We are already seeing the benefits of Young Enterprise
Jeremy Jackson is a powerful figure in the lives of young people living in one of the UK’s most deprived neighbourhoods – Moss Side in Manchester. It’s a classic urban high-rise environment where local people are striving against monumental social and economic odds to better the lives of their children. Jeremy is a passionate believer in the help Young Enterprise brings. Here’s what he told us:
We introduced enterprise education into our school for the first time last year and have already seen the benefits. The Young Enterprise programmes have practical, fun, hands-on activities which open the minds of primary school children and encourage them to think about the world around them. The business volunteers with Young Enterprise manage and lead the whole process.
For the day, pupils came to school dressed as what they’d like to be when they grow up; we saw a whole array of different ambitions: policemen, nurses, teachers and most ambitious of all a spaceman! Through the programme, the children became aware of some of the different career options available and the skills and attitudes they’d need.
The modules help to ensure that every child, regardless of their background or circumstance, has the support they need to make a positive contribution and achieve economic well-being. By allowing children to experience the key principles of enterprise and employability in a relaxed atmosphere, we are contributing whole heartedly to this aim. The programme helps to increase pupils’ understanding of the workplace and life beyond their immediate classroom environment.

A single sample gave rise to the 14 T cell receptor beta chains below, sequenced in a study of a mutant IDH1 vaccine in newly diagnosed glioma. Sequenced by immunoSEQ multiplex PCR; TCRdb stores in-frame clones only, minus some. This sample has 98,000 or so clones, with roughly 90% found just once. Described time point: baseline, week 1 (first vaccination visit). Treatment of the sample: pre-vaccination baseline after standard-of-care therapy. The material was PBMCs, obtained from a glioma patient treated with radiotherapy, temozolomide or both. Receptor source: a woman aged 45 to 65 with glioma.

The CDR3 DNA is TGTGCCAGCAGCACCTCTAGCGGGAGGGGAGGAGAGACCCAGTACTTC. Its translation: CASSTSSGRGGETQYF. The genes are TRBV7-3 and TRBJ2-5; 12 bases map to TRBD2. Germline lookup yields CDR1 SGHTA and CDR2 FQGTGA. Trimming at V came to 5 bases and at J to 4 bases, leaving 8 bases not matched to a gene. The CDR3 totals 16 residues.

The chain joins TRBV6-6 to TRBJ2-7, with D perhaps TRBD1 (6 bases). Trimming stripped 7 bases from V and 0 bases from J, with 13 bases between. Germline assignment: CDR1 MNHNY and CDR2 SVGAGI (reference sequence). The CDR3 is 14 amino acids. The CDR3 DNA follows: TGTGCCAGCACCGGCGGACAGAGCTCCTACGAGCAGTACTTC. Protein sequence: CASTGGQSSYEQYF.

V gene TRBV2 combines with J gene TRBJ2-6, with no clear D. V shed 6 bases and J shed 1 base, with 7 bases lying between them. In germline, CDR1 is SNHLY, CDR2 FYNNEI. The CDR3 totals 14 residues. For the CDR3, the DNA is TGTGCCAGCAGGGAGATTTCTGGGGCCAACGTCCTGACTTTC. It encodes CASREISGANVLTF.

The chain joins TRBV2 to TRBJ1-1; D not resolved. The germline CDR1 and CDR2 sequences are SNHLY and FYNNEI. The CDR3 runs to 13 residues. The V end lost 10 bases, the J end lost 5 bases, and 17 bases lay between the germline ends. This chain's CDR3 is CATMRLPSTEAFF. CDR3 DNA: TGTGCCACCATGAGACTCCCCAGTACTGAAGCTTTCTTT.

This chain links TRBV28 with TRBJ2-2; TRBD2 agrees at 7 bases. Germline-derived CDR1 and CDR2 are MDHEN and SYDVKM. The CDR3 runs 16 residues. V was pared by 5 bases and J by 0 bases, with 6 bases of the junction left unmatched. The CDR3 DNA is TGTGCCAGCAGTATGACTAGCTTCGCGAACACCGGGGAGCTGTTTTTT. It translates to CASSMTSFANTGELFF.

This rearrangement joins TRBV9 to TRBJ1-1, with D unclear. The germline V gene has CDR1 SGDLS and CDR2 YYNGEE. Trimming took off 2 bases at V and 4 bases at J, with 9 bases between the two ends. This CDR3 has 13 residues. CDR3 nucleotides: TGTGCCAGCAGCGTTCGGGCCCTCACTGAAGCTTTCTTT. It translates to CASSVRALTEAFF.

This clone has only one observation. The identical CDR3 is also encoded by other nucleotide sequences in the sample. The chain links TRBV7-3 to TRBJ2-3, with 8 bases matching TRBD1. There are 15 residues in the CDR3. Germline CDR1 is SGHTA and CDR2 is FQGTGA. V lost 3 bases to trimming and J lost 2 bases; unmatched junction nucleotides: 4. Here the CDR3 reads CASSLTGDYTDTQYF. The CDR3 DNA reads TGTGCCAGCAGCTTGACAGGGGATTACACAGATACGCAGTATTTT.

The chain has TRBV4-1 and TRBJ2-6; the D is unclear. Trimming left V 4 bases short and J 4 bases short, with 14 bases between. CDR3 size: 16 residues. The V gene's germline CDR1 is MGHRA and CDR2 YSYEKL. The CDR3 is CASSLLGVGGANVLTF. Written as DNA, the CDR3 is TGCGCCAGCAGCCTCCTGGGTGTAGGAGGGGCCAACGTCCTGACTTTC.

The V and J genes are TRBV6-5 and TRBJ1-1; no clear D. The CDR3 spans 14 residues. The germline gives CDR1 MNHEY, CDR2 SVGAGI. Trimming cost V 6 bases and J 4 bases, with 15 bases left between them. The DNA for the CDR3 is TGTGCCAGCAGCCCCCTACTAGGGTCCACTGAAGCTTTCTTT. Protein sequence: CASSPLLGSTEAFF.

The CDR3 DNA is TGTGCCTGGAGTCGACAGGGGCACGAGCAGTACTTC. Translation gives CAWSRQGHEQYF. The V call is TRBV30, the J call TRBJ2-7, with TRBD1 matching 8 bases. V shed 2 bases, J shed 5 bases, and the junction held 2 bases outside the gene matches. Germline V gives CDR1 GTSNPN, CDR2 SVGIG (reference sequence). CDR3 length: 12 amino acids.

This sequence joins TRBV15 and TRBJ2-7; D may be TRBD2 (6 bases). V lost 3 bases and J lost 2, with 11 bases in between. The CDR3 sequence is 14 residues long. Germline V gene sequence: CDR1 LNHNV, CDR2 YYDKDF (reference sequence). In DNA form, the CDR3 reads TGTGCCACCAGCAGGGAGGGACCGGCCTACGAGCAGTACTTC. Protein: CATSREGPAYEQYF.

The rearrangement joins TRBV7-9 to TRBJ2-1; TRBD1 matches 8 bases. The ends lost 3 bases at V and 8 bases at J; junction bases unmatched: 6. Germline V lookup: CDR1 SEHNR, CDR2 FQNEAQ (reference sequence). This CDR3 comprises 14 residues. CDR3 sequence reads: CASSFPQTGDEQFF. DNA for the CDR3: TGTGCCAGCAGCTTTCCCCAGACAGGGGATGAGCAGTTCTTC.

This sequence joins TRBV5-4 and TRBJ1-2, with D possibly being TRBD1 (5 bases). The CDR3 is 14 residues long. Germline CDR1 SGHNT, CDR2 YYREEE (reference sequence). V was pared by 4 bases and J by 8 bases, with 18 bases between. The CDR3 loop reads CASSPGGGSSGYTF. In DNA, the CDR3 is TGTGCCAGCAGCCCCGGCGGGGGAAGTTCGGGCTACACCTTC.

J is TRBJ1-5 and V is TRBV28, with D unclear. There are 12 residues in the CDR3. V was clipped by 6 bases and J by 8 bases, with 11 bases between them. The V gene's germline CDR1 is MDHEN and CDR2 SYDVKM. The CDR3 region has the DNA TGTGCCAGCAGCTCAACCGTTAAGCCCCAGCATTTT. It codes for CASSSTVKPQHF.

I believe the experience pupils gain from the Primary Programme is vitally important. They learn about business and the wider world in a hands-on and practical way, which is more effective than just telling them. Our first experience of delivering the programme was a great success; the pupils were given new challenges and access to information and insight that was previously unavailable. The teaching materials have clearly been refined carefully and effectively to ensure the programme is suitable for primary age, and challenges them without going too far.
Enterprise education in primary schools is not about creating the next Richard Branson or Peter Jones, it’s about bringing up a generation of enterprising young people who understand the value of working and aren’t afraid to think with ambition. The Young Enterprise Primary Programme encourages pupils to talk to each other about the world of work and realise that a good career can give job and life satisfaction, and money to enable them to live the life they want.